Steve Pritzker & Iowa Women's Rowing

By Sparks Editorial Staff | October 23, 2012

With a new state-of-the-art boathouse as of 2009, and a new head coach as of fall 2012, the Hawkeye rowing is looking at some major changes. Head Coach Steve Pritzker says it's going to be a "drastic change in style and approach…we're aware of the challenges, but also excited."

"I try to put myself in the athlete's shoes. What would I need to do this or that? How would I want to be treated at races and practices?"

Pritzker seems to be no stranger to accepting challenges himself, having been a student-athlete at Yale University, where he earned four varsity letters and various medals. In 2004, Pritzker began volunteering with the women's team at the University of Virginia, where he was a full-time graduate student. After earning his masters, Pritzker became a full-time part of the staff, and was named associate head coach in 2007. During his nine seasons with Virginia, the Cavaliers won two NCAA team championships, two runner-up finishes in 2005 and 2007, and eight ACC titles. Pritzker himself was named National Assistant Coach of the Year by the Collegiate Rowing Association in 2007 and 2010, making him the only coach to receive the award twice.

Pritzker is hoping to bring that culture of success to the Division I rowing program at Iowa, by creating an environment where the athletes are excited to compete and ready to be challenged,and where all aspects of the student-athlete can be developed: mental, emotional, and physical.He wants to empower the athletes to think and to challenge him just as much as he challenges them. Pritzker's ideal athlete? "Someone with a great attitude and the right physical attributes and abilities…confident but humble about what they need to do, and willing to work hard."

Pritzker's ideal athlete? "Someone with a great attitude and the right physical attributes and abilities…confident but humble about what they need to do, and willing to work hard."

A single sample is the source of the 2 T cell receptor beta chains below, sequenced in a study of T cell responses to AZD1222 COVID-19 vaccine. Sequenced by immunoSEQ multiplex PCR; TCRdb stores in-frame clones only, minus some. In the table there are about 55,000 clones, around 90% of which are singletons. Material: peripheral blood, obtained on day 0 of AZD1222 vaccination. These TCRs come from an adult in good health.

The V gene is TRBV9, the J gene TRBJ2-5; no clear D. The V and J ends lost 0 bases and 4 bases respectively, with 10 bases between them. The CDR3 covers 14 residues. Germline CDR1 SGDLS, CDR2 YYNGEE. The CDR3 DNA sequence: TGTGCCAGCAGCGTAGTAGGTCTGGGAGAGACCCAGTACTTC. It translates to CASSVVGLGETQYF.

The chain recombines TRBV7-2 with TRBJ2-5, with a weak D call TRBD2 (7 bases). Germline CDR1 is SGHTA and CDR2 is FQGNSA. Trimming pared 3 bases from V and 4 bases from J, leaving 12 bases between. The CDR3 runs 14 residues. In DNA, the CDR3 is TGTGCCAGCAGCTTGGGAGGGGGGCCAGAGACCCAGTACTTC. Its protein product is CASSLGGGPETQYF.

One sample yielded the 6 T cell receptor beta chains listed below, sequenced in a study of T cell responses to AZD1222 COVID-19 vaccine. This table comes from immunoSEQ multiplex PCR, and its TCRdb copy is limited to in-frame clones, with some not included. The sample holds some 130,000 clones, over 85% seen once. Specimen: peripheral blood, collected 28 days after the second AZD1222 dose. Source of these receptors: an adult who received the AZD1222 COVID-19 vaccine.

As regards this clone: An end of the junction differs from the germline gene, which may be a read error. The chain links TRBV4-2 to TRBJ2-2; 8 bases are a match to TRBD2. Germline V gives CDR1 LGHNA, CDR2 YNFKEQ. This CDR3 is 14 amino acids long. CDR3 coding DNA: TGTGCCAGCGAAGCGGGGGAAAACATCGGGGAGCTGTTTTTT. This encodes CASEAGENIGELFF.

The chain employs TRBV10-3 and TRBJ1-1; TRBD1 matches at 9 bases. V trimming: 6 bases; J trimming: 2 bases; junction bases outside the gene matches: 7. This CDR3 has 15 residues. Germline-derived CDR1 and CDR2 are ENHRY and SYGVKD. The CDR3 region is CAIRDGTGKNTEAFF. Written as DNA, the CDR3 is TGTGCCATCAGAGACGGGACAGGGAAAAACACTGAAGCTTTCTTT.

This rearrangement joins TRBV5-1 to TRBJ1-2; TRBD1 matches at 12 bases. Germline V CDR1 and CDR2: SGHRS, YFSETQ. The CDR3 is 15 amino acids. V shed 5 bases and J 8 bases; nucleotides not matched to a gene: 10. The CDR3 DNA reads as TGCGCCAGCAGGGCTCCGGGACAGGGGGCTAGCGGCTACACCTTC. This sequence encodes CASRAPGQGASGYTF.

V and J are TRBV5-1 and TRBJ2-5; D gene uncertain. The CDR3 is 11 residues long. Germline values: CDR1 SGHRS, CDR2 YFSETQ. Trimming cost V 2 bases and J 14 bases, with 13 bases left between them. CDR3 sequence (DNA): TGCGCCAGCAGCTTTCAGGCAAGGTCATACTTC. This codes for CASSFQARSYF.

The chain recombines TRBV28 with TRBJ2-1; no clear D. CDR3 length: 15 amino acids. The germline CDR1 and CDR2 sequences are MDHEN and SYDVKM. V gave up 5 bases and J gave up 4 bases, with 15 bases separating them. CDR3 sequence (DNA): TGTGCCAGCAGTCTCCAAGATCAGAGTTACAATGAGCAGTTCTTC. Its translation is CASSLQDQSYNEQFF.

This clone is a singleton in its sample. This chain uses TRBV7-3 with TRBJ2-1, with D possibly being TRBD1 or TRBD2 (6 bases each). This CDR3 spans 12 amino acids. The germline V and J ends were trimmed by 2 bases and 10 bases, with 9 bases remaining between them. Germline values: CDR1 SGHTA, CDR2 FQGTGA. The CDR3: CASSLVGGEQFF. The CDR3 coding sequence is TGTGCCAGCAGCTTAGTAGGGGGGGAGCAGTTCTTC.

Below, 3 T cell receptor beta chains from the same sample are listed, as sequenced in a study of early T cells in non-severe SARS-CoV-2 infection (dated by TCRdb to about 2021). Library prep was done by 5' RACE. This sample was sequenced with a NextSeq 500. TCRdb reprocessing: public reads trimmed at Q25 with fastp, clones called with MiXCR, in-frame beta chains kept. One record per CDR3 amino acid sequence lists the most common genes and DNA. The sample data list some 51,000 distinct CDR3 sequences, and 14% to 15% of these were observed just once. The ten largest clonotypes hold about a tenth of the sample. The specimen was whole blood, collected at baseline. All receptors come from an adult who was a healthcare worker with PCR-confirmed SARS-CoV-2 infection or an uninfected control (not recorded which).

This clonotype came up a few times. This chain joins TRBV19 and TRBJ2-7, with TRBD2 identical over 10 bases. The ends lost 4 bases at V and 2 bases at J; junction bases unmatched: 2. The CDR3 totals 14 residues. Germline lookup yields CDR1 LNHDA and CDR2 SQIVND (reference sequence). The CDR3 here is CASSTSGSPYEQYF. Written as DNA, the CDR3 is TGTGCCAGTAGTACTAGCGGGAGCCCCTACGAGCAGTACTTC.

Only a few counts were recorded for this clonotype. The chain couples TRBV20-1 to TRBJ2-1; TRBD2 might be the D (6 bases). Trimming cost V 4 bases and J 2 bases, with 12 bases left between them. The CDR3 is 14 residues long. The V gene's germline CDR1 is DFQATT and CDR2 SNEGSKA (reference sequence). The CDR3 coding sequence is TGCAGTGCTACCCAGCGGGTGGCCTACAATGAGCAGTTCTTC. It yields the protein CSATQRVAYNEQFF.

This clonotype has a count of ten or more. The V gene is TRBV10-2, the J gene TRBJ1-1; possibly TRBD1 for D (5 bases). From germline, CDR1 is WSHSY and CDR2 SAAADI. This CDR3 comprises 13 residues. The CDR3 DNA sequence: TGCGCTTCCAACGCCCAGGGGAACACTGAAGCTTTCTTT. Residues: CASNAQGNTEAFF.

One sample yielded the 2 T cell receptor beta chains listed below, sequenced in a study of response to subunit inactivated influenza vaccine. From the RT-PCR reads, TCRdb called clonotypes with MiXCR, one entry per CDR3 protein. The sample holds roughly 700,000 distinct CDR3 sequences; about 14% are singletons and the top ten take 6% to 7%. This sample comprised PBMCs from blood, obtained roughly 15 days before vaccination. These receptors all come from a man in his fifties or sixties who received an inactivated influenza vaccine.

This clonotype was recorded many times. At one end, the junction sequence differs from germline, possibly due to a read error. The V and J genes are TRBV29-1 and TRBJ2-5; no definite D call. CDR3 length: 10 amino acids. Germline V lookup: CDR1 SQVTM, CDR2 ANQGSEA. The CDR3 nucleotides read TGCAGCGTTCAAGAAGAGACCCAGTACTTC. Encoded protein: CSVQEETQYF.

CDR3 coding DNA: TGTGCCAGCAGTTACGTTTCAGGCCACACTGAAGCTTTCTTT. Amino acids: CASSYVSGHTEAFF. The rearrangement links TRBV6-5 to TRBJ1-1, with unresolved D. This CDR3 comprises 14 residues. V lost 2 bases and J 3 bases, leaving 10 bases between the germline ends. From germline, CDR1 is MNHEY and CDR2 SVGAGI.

Recruiting those kinds of athletes is going to become a "major component" for the Hawkeyes; they're looking to get the word out that Iowa is a place where high school athletes can succeed,whether their sport has been rowing or not. Having a head coach with such a stellar track record certainly helps, but the facilities at Iowa don't hurt either. Opened in 2009, the 20,000 square-foot, $7.2 million P. Sue Beck with Boathouse was built to withstand flooding, and is LEED-certified (Leadership in Energy and Environmental Design). It is close to campus, and boasts an erg room and locker rooms with surround-sound speakers, several flat-screen televisions, an athletic training room, a conference room, four boat bays, and a state-of-the-art rowing tank. "It has everything we need," says Pritzker. On top of that, weight-lifting facilities at Carver-Hawkeye Arena have also recently renovated, providing the Hawkeyes with plenty of space and quality equipment to work with during strength sessions.

It is close to campus, and boasts an erg room and locker rooms with surround-sound speakers, several flat-screen televisions, an athletic training room, a conference room, four boat bays, and a state-of-the-art rowing tank. "It has everything we need," says Pritzker.

Fancy facilities aside, Pritzker wants to place the emphasis on giving his student-athletes a good experience, and giving everybody a chance to develop to their fullest potential by giving them his full attention. "I try to put myself in the athlete's shoes. What would I need to do this or that? How would I want to be treated at races and practices?" He wants the athletes to "know in their hearts that I have their best interests at heart," and to "improve every time we're out here." It's going to take time, but Pritzker is ready to put in the work to build the program to the point where Iowa can become competitive in the Big Ten, and in turn, on the national scale.